It's interesting that his marital history has not become more of an issue this year. Certainly the media has written about it, including me (Haley -- how about the Callista story from She the People? Thanks!). But the other candidates have steered clear of it -- perhaps out of fear that it would backfire? Newt also organized a little effort to reach out to the faith community in Iowa in order to talk about his trangressions. J.C. Watts, the former congressman from Oklahoma, did a great deal of work on Newt's behalf, meeting with pastors, etc.

Here is Amy's piece on Callista: Callista Gingrich, America’s Camilla Parker-Bowles

He's smart but not as smart as he thinks. And he is so ideologically rigid in some areas that it makes him say things that aren't that smart. For example, calling the Palestinians an invented people (if anything, Americans are more of an invented people; and the area currently occupied by Israel was not historically settled just by Jews). He even said, in his oft-mentioned dissertation, that the administration of the Belgian Congo wasn't as bad as some made it out to be. His comments on Islam being a dangerous religion might not go over well with the over 1 billion Muslims in the world, and makes me wonder how he could possibly deal with Muslim leaders should he be elected.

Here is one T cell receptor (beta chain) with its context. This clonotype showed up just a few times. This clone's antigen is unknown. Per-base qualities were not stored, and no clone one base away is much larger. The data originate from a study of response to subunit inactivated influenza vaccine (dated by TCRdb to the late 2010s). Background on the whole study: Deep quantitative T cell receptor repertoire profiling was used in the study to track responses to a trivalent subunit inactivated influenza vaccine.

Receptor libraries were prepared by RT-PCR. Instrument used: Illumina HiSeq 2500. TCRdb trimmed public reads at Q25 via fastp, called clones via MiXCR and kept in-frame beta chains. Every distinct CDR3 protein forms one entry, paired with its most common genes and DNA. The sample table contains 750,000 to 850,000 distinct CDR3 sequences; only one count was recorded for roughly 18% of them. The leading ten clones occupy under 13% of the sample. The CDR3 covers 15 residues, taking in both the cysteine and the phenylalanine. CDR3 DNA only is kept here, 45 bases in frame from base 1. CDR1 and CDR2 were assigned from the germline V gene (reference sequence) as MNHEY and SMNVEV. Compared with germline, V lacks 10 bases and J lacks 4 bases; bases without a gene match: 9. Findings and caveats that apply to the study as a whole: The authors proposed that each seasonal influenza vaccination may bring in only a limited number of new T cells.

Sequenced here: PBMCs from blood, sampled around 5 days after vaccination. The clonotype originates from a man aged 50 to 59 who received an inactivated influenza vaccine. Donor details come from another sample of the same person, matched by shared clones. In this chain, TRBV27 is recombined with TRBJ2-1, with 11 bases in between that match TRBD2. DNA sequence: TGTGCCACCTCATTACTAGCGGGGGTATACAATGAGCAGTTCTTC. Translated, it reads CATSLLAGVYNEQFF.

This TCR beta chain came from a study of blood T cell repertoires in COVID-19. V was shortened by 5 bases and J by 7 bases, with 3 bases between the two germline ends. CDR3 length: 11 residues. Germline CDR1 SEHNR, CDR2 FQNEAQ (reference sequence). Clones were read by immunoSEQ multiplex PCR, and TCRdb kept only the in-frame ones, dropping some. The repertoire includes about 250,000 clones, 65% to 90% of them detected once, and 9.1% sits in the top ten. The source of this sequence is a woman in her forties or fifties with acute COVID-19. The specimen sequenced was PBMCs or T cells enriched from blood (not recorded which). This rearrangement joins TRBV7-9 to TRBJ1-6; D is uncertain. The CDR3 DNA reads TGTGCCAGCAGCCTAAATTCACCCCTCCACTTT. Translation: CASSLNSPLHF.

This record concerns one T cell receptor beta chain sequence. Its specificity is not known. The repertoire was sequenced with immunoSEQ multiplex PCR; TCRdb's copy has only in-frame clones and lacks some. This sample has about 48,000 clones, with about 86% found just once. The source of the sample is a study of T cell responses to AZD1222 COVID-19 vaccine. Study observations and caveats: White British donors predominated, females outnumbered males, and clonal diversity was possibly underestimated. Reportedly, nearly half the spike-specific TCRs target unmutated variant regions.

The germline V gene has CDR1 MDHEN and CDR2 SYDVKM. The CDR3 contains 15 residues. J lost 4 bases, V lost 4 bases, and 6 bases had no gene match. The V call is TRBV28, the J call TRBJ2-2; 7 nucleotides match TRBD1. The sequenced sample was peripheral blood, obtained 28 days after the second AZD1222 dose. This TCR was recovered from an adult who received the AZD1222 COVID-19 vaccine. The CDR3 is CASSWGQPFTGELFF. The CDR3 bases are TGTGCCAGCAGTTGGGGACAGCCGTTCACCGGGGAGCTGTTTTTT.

It's interesting that you mention his remarks about Palestinians being an "invented" people ( link here ). I think there's a strong case to be made that Newt knew exactly what he was saying and that he was hoping that the very hardline pro-Israel voices (and donors) in this country, who have long supported him politically, were listening. Don't forget that we just learned the other day that Sheldon Adelson, the billionaire casino owner, just gave the Gingrich super PAC $5 million. Adelson was quoted in the news agreeing with what Gingrich said about the Palestinians.